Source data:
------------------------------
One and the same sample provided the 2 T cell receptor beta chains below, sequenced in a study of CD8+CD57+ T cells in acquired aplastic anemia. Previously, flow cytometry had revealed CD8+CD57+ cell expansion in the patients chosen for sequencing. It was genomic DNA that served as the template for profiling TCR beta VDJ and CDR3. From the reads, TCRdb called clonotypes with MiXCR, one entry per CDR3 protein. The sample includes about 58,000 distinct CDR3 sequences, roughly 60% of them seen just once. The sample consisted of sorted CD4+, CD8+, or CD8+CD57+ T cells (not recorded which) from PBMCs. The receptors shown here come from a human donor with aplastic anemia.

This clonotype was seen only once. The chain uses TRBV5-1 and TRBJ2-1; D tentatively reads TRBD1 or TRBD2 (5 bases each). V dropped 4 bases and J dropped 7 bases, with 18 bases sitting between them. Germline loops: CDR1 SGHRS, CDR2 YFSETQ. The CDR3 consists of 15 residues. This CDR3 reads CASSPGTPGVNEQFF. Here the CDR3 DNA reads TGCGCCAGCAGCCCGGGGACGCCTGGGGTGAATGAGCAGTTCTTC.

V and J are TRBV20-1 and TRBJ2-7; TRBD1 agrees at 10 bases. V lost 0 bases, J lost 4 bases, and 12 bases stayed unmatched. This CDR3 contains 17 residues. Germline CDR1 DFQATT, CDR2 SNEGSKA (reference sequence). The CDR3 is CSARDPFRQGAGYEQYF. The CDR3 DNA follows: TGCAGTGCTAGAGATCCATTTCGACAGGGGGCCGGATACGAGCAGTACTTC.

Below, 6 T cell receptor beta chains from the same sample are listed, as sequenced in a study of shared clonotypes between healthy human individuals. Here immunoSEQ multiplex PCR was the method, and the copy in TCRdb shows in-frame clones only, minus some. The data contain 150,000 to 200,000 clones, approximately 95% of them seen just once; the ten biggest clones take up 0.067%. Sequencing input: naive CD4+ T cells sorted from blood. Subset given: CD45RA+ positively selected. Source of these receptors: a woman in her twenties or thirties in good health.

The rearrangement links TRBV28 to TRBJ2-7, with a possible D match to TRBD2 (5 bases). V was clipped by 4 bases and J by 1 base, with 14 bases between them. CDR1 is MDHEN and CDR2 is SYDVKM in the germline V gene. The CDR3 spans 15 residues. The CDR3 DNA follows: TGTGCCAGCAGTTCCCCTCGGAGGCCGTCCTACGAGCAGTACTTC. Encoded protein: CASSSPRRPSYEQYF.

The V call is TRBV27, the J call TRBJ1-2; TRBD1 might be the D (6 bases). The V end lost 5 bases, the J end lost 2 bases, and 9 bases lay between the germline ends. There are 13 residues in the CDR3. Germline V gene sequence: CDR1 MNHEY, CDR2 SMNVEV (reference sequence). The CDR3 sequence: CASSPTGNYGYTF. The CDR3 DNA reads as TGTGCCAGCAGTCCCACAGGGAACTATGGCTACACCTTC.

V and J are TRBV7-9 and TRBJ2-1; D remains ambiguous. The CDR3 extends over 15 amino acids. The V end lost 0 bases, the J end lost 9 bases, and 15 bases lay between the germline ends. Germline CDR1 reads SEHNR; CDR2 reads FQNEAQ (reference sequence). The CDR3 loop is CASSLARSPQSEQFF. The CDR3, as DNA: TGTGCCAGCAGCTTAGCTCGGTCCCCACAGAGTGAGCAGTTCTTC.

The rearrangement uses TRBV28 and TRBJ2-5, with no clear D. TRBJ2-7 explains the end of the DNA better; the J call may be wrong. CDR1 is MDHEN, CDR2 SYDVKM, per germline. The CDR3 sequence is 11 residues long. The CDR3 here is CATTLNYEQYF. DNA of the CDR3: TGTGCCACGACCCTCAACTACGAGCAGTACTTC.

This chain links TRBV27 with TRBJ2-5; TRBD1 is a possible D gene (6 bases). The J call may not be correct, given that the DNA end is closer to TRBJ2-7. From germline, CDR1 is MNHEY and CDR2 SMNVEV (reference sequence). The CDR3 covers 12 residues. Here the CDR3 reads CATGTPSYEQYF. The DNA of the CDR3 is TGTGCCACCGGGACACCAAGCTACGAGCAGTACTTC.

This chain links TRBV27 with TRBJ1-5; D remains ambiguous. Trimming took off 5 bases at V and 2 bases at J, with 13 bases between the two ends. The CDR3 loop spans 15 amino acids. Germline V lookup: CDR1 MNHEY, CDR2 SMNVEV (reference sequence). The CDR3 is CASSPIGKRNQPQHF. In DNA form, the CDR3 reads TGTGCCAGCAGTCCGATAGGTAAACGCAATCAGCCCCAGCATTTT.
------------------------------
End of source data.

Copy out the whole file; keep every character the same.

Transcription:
One and the same sample provided the 2 T cell receptor beta chains below, sequenced in a study of CD8+CD57+ T cells in acquired aplastic anemia. Previously, flow cytometry had revealed CD8+CD57+ cell expansion in the patients chosen for sequencing. It was genomic DNA that served as the template for profiling TCR beta VDJ and CDR3. From the reads, TCRdb called clonotypes with MiXCR, one entry per CDR3 protein. The sample includes about 58,000 distinct CDR3 sequences, roughly 60% of them seen just once. The sample consisted of sorted CD4+, CD8+, or CD8+CD57+ T cells (not recorded which) from PBMCs. The receptors shown here come from a human donor with aplastic anemia.

This clonotype was seen only once. The chain uses TRBV5-1 and TRBJ2-1; D tentatively reads TRBD1 or TRBD2 (5 bases each). V dropped 4 bases and J dropped 7 bases, with 18 bases sitting between them. Germline loops: CDR1 SGHRS, CDR2 YFSETQ. The CDR3 consists of 15 residues. This CDR3 reads CASSPGTPGVNEQFF. Here the CDR3 DNA reads TGCGCCAGCAGCCCGGGGACGCCTGGGGTGAATGAGCAGTTCTTC.

V and J are TRBV20-1 and TRBJ2-7; TRBD1 agrees at 10 bases. V lost 0 bases, J lost 4 bases, and 12 bases stayed unmatched. This CDR3 contains 17 residues. Germline CDR1 DFQATT, CDR2 SNEGSKA (reference sequence). The CDR3 is CSARDPFRQGAGYEQYF. The CDR3 DNA follows: TGCAGTGCTAGAGATCCATTTCGACAGGGGGCCGGATACGAGCAGTACTTC.

Below, 6 T cell receptor beta chains from the same sample are listed, as sequenced in a study of shared clonotypes between healthy human individuals. Here immunoSEQ multiplex PCR was the method, and the copy in TCRdb shows in-frame clones only, minus some. The data contain 150,000 to 200,000 clones, approximately 95% of them seen just once; the ten biggest clones take up 0.067%. Sequencing input: naive CD4+ T cells sorted from blood. Subset given: CD45RA+ positively selected. Source of these receptors: a woman in her twenties or thirties in good health.

The rearrangement links TRBV28 to TRBJ2-7, with a possible D match to TRBD2 (5 bases). V was clipped by 4 bases and J by 1 base, with 14 bases between them. CDR1 is MDHEN and CDR2 is SYDVKM in the germline V gene. The CDR3 spans 15 residues. The CDR3 DNA follows: TGTGCCAGCAGTTCCCCTCGGAGGCCGTCCTACGAGCAGTACTTC. Encoded protein: CASSSPRRPSYEQYF.

The V call is TRBV27, the J call TRBJ1-2; TRBD1 might be the D (6 bases). The V end lost 5 bases, the J end lost 2 bases, and 9 bases lay between the germline ends. There are 13 residues in the CDR3. Germline V gene sequence: CDR1 MNHEY, CDR2 SMNVEV (reference sequence). The CDR3 sequence: CASSPTGNYGYTF. The CDR3 DNA reads as TGTGCCAGCAGTCCCACAGGGAACTATGGCTACACCTTC.

V and J are TRBV7-9 and TRBJ2-1; D remains ambiguous. The CDR3 extends over 15 amino acids. The V end lost 0 bases, the J end lost 9 bases, and 15 bases lay between the germline ends. Germline CDR1 reads SEHNR; CDR2 reads FQNEAQ (reference sequence). The CDR3 loop is CASSLARSPQSEQFF. The CDR3, as DNA: TGTGCCAGCAGCTTAGCTCGGTCCCCACAGAGTGAGCAGTTCTTC.

The rearrangement uses TRBV28 and TRBJ2-5, with no clear D. TRBJ2-7 explains the end of the DNA better; the J call may be wrong. CDR1 is MDHEN, CDR2 SYDVKM, per germline. The CDR3 sequence is 11 residues long. The CDR3 here is CATTLNYEQYF. DNA of the CDR3: TGTGCCACGACCCTCAACTACGAGCAGTACTTC.

This chain links TRBV27 with TRBJ2-5; TRBD1 is a possible D gene (6 bases). The J call may not be correct, given that the DNA end is closer to TRBJ2-7. From germline, CDR1 is MNHEY and CDR2 SMNVEV (reference sequence). The CDR3 covers 12 residues. Here the CDR3 reads CATGTPSYEQYF. The DNA of the CDR3 is TGTGCCACCGGGACACCAAGCTACGAGCAGTACTTC.

This chain links TRBV27 with TRBJ1-5; D remains ambiguous. Trimming took off 5 bases at V and 2 bases at J, with 13 bases between the two ends. The CDR3 loop spans 15 amino acids. Germline V lookup: CDR1 MNHEY, CDR2 SMNVEV (reference sequence). The CDR3 is CASSPIGKRNQPQHF. In DNA form, the CDR3 reads TGTGCCAGCAGTCCGATAGGTAAACGCAATCAGCCCCAGCATTTT.